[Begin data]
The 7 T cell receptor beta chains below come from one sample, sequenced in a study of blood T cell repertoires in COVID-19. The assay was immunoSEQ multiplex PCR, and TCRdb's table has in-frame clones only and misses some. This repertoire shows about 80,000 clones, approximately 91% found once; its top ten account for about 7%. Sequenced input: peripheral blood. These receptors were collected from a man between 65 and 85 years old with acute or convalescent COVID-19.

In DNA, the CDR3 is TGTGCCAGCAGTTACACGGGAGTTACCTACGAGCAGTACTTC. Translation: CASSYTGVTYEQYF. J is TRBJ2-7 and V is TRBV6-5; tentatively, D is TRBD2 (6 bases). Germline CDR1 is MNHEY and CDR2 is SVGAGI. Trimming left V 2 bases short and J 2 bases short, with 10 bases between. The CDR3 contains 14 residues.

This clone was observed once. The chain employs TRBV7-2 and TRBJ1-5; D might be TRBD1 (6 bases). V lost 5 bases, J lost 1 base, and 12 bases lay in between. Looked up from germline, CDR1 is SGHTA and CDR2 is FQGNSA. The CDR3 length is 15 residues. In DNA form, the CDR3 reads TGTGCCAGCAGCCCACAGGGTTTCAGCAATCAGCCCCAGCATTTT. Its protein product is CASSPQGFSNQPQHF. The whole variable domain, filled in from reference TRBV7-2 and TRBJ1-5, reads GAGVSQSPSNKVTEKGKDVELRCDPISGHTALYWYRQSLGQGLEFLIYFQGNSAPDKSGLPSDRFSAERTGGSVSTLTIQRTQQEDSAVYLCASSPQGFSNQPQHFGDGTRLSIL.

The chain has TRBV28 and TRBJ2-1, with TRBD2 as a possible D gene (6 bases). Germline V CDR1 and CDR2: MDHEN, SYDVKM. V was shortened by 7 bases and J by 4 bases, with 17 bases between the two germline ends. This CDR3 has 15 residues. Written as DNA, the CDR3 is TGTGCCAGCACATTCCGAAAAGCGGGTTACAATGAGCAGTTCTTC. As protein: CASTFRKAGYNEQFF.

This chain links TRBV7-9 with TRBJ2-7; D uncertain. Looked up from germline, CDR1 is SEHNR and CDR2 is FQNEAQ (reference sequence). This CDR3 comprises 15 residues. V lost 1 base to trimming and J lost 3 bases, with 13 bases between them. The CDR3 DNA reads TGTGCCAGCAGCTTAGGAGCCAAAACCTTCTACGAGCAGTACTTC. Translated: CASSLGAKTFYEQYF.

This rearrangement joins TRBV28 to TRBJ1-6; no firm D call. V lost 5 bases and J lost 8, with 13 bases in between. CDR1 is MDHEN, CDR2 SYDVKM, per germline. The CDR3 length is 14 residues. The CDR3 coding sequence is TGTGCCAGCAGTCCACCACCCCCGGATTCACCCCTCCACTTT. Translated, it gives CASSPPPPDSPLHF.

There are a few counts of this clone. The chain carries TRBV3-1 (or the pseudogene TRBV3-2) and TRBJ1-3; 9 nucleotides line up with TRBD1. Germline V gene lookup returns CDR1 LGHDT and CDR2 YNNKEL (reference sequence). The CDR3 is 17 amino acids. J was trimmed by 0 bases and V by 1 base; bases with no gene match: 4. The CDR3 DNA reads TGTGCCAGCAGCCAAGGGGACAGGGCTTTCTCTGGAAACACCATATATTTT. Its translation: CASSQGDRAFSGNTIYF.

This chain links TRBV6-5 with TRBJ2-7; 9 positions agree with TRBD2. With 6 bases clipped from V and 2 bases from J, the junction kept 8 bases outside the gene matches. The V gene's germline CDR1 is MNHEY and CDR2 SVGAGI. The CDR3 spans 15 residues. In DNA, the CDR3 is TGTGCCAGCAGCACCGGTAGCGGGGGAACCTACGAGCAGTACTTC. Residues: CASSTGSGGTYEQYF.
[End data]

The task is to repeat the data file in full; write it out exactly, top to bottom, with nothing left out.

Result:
The 7 T cell receptor beta chains below come from one sample, sequenced in a study of blood T cell repertoires in COVID-19. The assay was immunoSEQ multiplex PCR, and TCRdb's table has in-frame clones only and misses some. This repertoire shows about 80,000 clones, approximately 91% found once; its top ten account for about 7%. Sequenced input: peripheral blood. These receptors were collected from a man between 65 and 85 years old with acute or convalescent COVID-19.

In DNA, the CDR3 is TGTGCCAGCAGTTACACGGGAGTTACCTACGAGCAGTACTTC. Translation: CASSYTGVTYEQYF. J is TRBJ2-7 and V is TRBV6-5; tentatively, D is TRBD2 (6 bases). Germline CDR1 is MNHEY and CDR2 is SVGAGI. Trimming left V 2 bases short and J 2 bases short, with 10 bases between. The CDR3 contains 14 residues.

This clone was observed once. The chain employs TRBV7-2 and TRBJ1-5; D might be TRBD1 (6 bases). V lost 5 bases, J lost 1 base, and 12 bases lay in between. Looked up from germline, CDR1 is SGHTA and CDR2 is FQGNSA. The CDR3 length is 15 residues. In DNA form, the CDR3 reads TGTGCCAGCAGCCCACAGGGTTTCAGCAATCAGCCCCAGCATTTT. Its protein product is CASSPQGFSNQPQHF. The whole variable domain, filled in from reference TRBV7-2 and TRBJ1-5, reads GAGVSQSPSNKVTEKGKDVELRCDPISGHTALYWYRQSLGQGLEFLIYFQGNSAPDKSGLPSDRFSAERTGGSVSTLTIQRTQQEDSAVYLCASSPQGFSNQPQHFGDGTRLSIL.

The chain has TRBV28 and TRBJ2-1, with TRBD2 as a possible D gene (6 bases). Germline V CDR1 and CDR2: MDHEN, SYDVKM. V was shortened by 7 bases and J by 4 bases, with 17 bases between the two germline ends. This CDR3 has 15 residues. Written as DNA, the CDR3 is TGTGCCAGCACATTCCGAAAAGCGGGTTACAATGAGCAGTTCTTC. As protein: CASTFRKAGYNEQFF.

This chain links TRBV7-9 with TRBJ2-7; D uncertain. Looked up from germline, CDR1 is SEHNR and CDR2 is FQNEAQ (reference sequence). This CDR3 comprises 15 residues. V lost 1 base to trimming and J lost 3 bases, with 13 bases between them. The CDR3 DNA reads TGTGCCAGCAGCTTAGGAGCCAAAACCTTCTACGAGCAGTACTTC. Translated: CASSLGAKTFYEQYF.

This rearrangement joins TRBV28 to TRBJ1-6; no firm D call. V lost 5 bases and J lost 8, with 13 bases in between. CDR1 is MDHEN, CDR2 SYDVKM, per germline. The CDR3 length is 14 residues. The CDR3 coding sequence is TGTGCCAGCAGTCCACCACCCCCGGATTCACCCCTCCACTTT. Translated, it gives CASSPPPPDSPLHF.

There are a few counts of this clone. The chain carries TRBV3-1 (or the pseudogene TRBV3-2) and TRBJ1-3; 9 nucleotides line up with TRBD1. Germline V gene lookup returns CDR1 LGHDT and CDR2 YNNKEL (reference sequence). The CDR3 is 17 amino acids. J was trimmed by 0 bases and V by 1 base; bases with no gene match: 4. The CDR3 DNA reads TGTGCCAGCAGCCAAGGGGACAGGGCTTTCTCTGGAAACACCATATATTTT. Its translation: CASSQGDRAFSGNTIYF.

This chain links TRBV6-5 with TRBJ2-7; 9 positions agree with TRBD2. With 6 bases clipped from V and 2 bases from J, the junction kept 8 bases outside the gene matches. The V gene's germline CDR1 is MNHEY and CDR2 SVGAGI. The CDR3 spans 15 residues. In DNA, the CDR3 is TGTGCCAGCAGCACCGGTAGCGGGGGAACCTACGAGCAGTACTTC. Residues: CASSTGSGGTYEQYF.